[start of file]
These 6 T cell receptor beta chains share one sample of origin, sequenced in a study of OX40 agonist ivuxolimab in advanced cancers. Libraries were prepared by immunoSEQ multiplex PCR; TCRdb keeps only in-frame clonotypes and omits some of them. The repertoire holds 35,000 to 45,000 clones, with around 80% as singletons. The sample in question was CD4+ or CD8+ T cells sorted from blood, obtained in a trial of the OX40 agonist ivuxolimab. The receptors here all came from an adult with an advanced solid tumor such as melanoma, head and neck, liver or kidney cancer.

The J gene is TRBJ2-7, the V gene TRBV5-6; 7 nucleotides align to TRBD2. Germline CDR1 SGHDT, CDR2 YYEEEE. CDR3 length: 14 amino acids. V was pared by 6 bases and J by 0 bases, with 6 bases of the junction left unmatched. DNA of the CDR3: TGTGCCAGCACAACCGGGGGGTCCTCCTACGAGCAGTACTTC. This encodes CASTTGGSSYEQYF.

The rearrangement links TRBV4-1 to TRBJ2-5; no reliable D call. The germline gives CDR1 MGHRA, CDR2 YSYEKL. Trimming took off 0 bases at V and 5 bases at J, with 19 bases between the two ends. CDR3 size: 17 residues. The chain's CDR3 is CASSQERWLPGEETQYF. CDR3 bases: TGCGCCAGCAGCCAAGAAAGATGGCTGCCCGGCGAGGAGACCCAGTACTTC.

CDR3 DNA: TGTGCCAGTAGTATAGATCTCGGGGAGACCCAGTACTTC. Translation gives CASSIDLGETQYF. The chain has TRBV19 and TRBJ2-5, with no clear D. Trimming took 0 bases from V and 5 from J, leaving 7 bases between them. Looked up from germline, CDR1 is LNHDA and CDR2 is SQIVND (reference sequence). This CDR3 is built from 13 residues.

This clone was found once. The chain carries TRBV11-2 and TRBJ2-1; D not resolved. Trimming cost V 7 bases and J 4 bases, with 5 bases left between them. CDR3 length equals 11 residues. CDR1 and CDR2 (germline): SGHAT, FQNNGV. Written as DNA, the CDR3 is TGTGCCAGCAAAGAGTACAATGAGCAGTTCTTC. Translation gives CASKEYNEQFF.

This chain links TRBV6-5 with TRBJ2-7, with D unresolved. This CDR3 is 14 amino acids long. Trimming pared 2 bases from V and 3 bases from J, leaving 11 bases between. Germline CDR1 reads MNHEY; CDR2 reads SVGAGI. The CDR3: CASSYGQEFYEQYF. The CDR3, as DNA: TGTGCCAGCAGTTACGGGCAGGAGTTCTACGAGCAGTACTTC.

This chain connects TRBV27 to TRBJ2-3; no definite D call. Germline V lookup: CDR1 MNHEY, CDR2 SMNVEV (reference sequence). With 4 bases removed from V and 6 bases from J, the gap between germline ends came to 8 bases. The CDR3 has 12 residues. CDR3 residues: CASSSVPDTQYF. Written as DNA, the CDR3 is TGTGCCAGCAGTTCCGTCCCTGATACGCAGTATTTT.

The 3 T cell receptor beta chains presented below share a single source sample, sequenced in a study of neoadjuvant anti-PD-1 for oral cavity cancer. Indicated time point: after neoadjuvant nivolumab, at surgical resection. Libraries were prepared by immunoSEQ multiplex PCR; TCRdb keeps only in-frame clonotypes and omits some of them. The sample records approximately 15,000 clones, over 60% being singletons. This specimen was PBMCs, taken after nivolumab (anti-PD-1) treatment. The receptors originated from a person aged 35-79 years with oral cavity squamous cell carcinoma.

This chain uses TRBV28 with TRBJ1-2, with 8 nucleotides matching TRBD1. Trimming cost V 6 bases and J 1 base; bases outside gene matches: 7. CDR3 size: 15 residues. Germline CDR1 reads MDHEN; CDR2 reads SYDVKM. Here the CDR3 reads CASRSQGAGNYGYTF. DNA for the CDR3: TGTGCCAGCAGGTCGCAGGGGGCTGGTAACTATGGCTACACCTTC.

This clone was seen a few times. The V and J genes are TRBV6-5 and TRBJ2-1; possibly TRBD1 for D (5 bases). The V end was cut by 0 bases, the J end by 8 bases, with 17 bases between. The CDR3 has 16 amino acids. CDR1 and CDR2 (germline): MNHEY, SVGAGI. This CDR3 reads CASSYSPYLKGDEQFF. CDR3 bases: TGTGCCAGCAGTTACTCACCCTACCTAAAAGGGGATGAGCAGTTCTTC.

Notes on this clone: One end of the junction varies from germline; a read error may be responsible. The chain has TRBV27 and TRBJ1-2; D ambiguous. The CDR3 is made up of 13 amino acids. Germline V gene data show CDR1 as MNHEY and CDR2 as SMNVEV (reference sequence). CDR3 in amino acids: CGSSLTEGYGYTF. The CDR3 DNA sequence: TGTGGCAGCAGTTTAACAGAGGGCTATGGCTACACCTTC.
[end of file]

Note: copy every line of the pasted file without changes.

These 6 T cell receptor beta chains share one sample of origin, sequenced in a study of OX40 agonist ivuxolimab in advanced cancers. Libraries were prepared by immunoSEQ multiplex PCR; TCRdb keeps only in-frame clonotypes and omits some of them. The repertoire holds 35,000 to 45,000 clones, with around 80% as singletons. The sample in question was CD4+ or CD8+ T cells sorted from blood, obtained in a trial of the OX40 agonist ivuxolimab. The receptors here all came from an adult with an advanced solid tumor such as melanoma, head and neck, liver or kidney cancer.

The J gene is TRBJ2-7, the V gene TRBV5-6; 7 nucleotides align to TRBD2. Germline CDR1 SGHDT, CDR2 YYEEEE. CDR3 length: 14 amino acids. V was pared by 6 bases and J by 0 bases, with 6 bases of the junction left unmatched. DNA of the CDR3: TGTGCCAGCACAACCGGGGGGTCCTCCTACGAGCAGTACTTC. This encodes CASTTGGSSYEQYF.

The rearrangement links TRBV4-1 to TRBJ2-5; no reliable D call. The germline gives CDR1 MGHRA, CDR2 YSYEKL. Trimming took off 0 bases at V and 5 bases at J, with 19 bases between the two ends. CDR3 size: 17 residues. The chain's CDR3 is CASSQERWLPGEETQYF. CDR3 bases: TGCGCCAGCAGCCAAGAAAGATGGCTGCCCGGCGAGGAGACCCAGTACTTC.

CDR3 DNA: TGTGCCAGTAGTATAGATCTCGGGGAGACCCAGTACTTC. Translation gives CASSIDLGETQYF. The chain has TRBV19 and TRBJ2-5, with no clear D. Trimming took 0 bases from V and 5 from J, leaving 7 bases between them. Looked up from germline, CDR1 is LNHDA and CDR2 is SQIVND (reference sequence). This CDR3 is built from 13 residues.

This clone was found once. The chain carries TRBV11-2 and TRBJ2-1; D not resolved. Trimming cost V 7 bases and J 4 bases, with 5 bases left between them. CDR3 length equals 11 residues. CDR1 and CDR2 (germline): SGHAT, FQNNGV. Written as DNA, the CDR3 is TGTGCCAGCAAAGAGTACAATGAGCAGTTCTTC. Translation gives CASKEYNEQFF.

This chain links TRBV6-5 with TRBJ2-7, with D unresolved. This CDR3 is 14 amino acids long. Trimming pared 2 bases from V and 3 bases from J, leaving 11 bases between. Germline CDR1 reads MNHEY; CDR2 reads SVGAGI. The CDR3: CASSYGQEFYEQYF. The CDR3, as DNA: TGTGCCAGCAGTTACGGGCAGGAGTTCTACGAGCAGTACTTC.

This chain connects TRBV27 to TRBJ2-3; no definite D call. Germline V lookup: CDR1 MNHEY, CDR2 SMNVEV (reference sequence). With 4 bases removed from V and 6 bases from J, the gap between germline ends came to 8 bases. The CDR3 has 12 residues. CDR3 residues: CASSSVPDTQYF. Written as DNA, the CDR3 is TGTGCCAGCAGTTCCGTCCCTGATACGCAGTATTTT.

The 3 T cell receptor beta chains presented below share a single source sample, sequenced in a study of neoadjuvant anti-PD-1 for oral cavity cancer. Indicated time point: after neoadjuvant nivolumab, at surgical resection. Libraries were prepared by immunoSEQ multiplex PCR; TCRdb keeps only in-frame clonotypes and omits some of them. The sample records approximately 15,000 clones, over 60% being singletons. This specimen was PBMCs, taken after nivolumab (anti-PD-1) treatment. The receptors originated from a person aged 35-79 years with oral cavity squamous cell carcinoma.

This chain uses TRBV28 with TRBJ1-2, with 8 nucleotides matching TRBD1. Trimming cost V 6 bases and J 1 base; bases outside gene matches: 7. CDR3 size: 15 residues. Germline CDR1 reads MDHEN; CDR2 reads SYDVKM. Here the CDR3 reads CASRSQGAGNYGYTF. DNA for the CDR3: TGTGCCAGCAGGTCGCAGGGGGCTGGTAACTATGGCTACACCTTC.

This clone was seen a few times. The V and J genes are TRBV6-5 and TRBJ2-1; possibly TRBD1 for D (5 bases). The V end was cut by 0 bases, the J end by 8 bases, with 17 bases between. The CDR3 has 16 amino acids. CDR1 and CDR2 (germline): MNHEY, SVGAGI. This CDR3 reads CASSYSPYLKGDEQFF. CDR3 bases: TGTGCCAGCAGTTACTCACCCTACCTAAAAGGGGATGAGCAGTTCTTC.

Notes on this clone: One end of the junction varies from germline; a read error may be responsible. The chain has TRBV27 and TRBJ1-2; D ambiguous. The CDR3 is made up of 13 amino acids. Germline V gene data show CDR1 as MNHEY and CDR2 as SMNVEV (reference sequence). CDR3 in amino acids: CGSSLTEGYGYTF. The CDR3 DNA sequence: TGTGGCAGCAGTTTAACAGAGGGCTATGGCTACACCTTC.